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Final Fantasy XI

The Mog Log: Final Fantasy XI's future might just be bright

Fantasy, Final Fantasy XI, Expansions, Game Mechanics, Opinion, Consoles, The Mog Log

The Mog Log header by A. Fienemann
We might not have another roadmap for Final Fantasy XI just yet, but we have the next best thing: a letter from producer Akihiko Matsui talking about what's at least being gingerly planned for the next year. More accurately, it's about delays in the existing roadmap, the state of the game, and what Matsui plans to do about it in the near future.

While the letter itself is a little old at the moment, I'm going to be honest and say that I keep re-reading it amidst a mixture of disbelief and hope. I've been getting up on the same soapbox for almost three years regarding Final Fantasy XI's biggest problems, and Matsui's dispatch by and large seems to indicate that the team in charge of the game right now is aware of exactly these issues and actively wants to correct them.

This is kind of staggering. It's the good sort of staggering, but it's the sort of thing you don't expect to see, especially not from a game with a lot invested in gleefully ignoring the rest of the world. But this could mean that despite FFXI's age, next year could be the best one for the game in a long while.

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The Mog Log: Consoles and the online Final Fantasy

Fantasy, Final Fantasy XI, Game Mechanics, Opinion, Consoles, Final Fantasy XIV, The Mog Log

The Mog Log header by A. Fienemann
You could be forgiven for losing faith in the prospect of Final Fantasy XIV ever coming out for the PlayStation 3. Yes, it had been a promised platform, but it wouldn't be the first MMO to abandon console promises. Heck, the development team is still working on fulfilling some of the promises made by the original team; it could be forgiven for putting that one on the back burner.

But it's a real thing. We've seen the screenshots, and we know that two years after the game's initial launch, we will finally get to play around in Eorzea on our televisions. (The "we" in this case refers to fellow PS3 owners.) This is sort of a mixed blessing.

This isn't a column about console gaming compared to PC gaming; I really don't care which platform you prefer, and it's also not the point. This is a column about the fact that Final Fantasy XI and Final Fantasy XIV are both going to be console games as well as computer games, and that introduces some interesting wrinkles.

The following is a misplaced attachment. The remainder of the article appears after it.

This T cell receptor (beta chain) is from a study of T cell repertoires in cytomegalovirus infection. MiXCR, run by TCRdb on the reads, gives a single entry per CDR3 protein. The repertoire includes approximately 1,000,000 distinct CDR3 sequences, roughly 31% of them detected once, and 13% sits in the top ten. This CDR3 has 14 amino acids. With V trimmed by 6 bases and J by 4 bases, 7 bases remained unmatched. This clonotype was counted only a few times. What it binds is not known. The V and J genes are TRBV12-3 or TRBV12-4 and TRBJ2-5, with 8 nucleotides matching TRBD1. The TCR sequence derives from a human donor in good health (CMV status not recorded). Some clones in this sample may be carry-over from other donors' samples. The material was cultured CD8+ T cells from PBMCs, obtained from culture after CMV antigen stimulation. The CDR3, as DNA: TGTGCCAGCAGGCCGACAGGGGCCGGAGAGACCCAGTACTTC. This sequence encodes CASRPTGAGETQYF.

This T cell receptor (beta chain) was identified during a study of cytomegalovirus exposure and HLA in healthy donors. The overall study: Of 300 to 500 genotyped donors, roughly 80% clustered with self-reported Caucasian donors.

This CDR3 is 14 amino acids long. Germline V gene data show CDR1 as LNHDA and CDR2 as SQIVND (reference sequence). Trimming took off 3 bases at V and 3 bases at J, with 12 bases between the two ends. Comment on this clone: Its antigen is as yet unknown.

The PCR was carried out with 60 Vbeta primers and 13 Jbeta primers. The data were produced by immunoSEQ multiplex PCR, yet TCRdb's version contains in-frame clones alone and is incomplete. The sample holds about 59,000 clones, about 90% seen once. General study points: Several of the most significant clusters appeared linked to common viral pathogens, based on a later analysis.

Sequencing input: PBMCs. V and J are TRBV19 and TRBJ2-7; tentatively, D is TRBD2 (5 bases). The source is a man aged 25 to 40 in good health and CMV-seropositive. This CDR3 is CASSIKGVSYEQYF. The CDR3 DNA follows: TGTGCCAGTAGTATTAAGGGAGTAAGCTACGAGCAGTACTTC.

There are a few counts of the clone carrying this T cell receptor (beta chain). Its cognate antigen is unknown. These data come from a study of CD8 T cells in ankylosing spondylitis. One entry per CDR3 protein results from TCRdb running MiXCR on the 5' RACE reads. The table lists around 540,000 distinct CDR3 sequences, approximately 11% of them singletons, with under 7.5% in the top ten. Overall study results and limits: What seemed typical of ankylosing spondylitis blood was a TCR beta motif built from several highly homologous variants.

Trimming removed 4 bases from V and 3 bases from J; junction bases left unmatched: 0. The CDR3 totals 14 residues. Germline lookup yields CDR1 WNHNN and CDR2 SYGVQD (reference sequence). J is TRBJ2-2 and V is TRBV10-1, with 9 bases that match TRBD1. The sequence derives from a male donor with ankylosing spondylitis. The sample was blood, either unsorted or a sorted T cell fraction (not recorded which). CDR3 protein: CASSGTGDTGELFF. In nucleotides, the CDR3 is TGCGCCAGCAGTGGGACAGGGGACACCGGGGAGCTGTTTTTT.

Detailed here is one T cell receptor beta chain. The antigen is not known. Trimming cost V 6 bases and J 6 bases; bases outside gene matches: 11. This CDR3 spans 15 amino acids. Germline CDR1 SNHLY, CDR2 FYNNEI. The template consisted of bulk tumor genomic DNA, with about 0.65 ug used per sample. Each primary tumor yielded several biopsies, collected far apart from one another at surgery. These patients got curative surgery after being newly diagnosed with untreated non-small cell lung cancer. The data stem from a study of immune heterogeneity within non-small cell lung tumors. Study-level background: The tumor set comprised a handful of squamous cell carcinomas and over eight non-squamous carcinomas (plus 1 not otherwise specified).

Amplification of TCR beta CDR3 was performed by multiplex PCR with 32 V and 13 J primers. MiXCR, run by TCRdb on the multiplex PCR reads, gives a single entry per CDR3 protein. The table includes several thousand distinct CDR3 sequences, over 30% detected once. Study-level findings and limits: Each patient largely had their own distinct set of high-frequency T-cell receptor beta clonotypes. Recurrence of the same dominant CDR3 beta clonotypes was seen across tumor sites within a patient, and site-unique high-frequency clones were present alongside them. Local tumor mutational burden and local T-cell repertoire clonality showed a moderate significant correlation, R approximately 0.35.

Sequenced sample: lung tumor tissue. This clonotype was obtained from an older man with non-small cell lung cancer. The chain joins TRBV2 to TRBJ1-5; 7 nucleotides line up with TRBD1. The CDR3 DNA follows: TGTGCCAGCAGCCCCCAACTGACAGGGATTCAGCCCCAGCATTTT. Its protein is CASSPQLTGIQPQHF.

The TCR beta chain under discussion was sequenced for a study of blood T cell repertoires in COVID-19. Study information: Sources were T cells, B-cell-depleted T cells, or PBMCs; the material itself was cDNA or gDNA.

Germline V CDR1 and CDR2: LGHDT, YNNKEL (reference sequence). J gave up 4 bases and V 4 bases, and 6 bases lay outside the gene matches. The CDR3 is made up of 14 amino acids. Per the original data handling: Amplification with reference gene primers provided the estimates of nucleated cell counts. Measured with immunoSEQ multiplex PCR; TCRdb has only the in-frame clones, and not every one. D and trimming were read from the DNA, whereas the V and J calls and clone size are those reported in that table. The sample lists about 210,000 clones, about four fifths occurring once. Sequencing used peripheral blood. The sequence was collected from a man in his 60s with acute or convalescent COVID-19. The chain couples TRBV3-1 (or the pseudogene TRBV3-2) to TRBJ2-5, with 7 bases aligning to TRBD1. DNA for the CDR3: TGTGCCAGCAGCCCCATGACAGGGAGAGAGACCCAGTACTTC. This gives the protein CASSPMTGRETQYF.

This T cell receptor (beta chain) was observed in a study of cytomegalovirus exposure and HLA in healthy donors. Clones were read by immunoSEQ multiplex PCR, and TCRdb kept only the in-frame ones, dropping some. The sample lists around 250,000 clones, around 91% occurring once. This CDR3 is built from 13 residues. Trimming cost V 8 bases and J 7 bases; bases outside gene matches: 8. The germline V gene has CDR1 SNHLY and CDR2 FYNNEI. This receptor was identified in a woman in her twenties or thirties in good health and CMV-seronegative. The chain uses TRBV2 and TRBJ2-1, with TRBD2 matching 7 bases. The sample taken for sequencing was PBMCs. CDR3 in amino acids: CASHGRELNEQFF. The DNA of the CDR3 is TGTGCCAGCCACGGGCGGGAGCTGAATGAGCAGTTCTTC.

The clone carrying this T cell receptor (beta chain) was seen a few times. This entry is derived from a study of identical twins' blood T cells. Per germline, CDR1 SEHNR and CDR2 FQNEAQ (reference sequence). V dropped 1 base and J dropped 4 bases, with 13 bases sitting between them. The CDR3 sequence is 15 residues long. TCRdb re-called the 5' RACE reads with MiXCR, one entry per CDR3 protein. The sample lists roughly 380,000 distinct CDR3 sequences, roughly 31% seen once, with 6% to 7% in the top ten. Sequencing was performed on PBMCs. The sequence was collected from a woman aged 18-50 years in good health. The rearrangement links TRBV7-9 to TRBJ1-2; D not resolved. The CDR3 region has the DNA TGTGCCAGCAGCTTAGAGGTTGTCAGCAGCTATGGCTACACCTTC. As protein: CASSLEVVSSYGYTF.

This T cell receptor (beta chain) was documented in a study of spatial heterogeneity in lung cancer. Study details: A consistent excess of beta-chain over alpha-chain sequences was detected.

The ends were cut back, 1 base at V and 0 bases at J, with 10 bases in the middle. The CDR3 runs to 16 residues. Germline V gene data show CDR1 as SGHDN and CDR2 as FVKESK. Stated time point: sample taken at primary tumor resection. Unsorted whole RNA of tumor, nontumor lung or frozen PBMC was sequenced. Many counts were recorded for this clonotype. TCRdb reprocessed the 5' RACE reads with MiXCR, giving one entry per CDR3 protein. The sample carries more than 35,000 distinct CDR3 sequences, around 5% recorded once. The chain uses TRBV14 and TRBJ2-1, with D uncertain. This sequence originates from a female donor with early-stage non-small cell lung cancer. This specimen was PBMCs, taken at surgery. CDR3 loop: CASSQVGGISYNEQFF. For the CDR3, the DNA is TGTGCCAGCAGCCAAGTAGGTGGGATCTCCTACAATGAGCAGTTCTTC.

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The Mog Log: Where in the world is Seekers of Adoulin?

Fantasy, Final Fantasy XI, Expansions, Opinion, Consoles, The Mog Log

The Mog Log header by A. Fienemann
Square-Enix has long had a very different approach to MMOs compared to the rest of the world. In some ways, this is understandable; I know that every company operates in its own way. But where American and European companies are playing the electric guitar and Korean companies are playing keytar/acoustic duets, Square seems to be bringing out the xylophone to do a heartfelt rendition of Long Distance Runaround. (For those of you not willing to click the link, that song is not normally played with a xylophone.)

As a result, on one level I'm not surprised that we know virtually nothing about Final Fantasy XI's next expansion beyond the upcoming jobs and the fact that it's not going to be released for the PlayStation 2 here in America. I am also completely baffled that in the time since the expansion's announcement we have heard nothing about it. We first found out that the expansion existed in any form back in June, and we've learned pretty much nothing new since... and that's not a good sign.

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The Perfect Ten: Worst expansion names of all time

Anarchy Online, City of Heroes, Dungeons and Dragons Online, EVE Online, EverQuest, EverQuest II, Final Fantasy XI, Lineage 2, Star Wars Galaxies, Ultima Online, Humor, RIFT, Perfect Ten, Miscellaneous

The Perfect Ten Worst expansion names of all time
When SOE announced that EverQuest's 19th expansion would be titled Rain of Fear, I instantly found myself tripping over the name. I shouldn't have -- it's a few simple words that are first round picks for spelling contests -- but it defied the traditional naming conventions for MMO expansions. Many people I talked to kept wanting to write "reign" instead because "rain" seemed like a deliberate misspelling by some intern in Smedley's empire.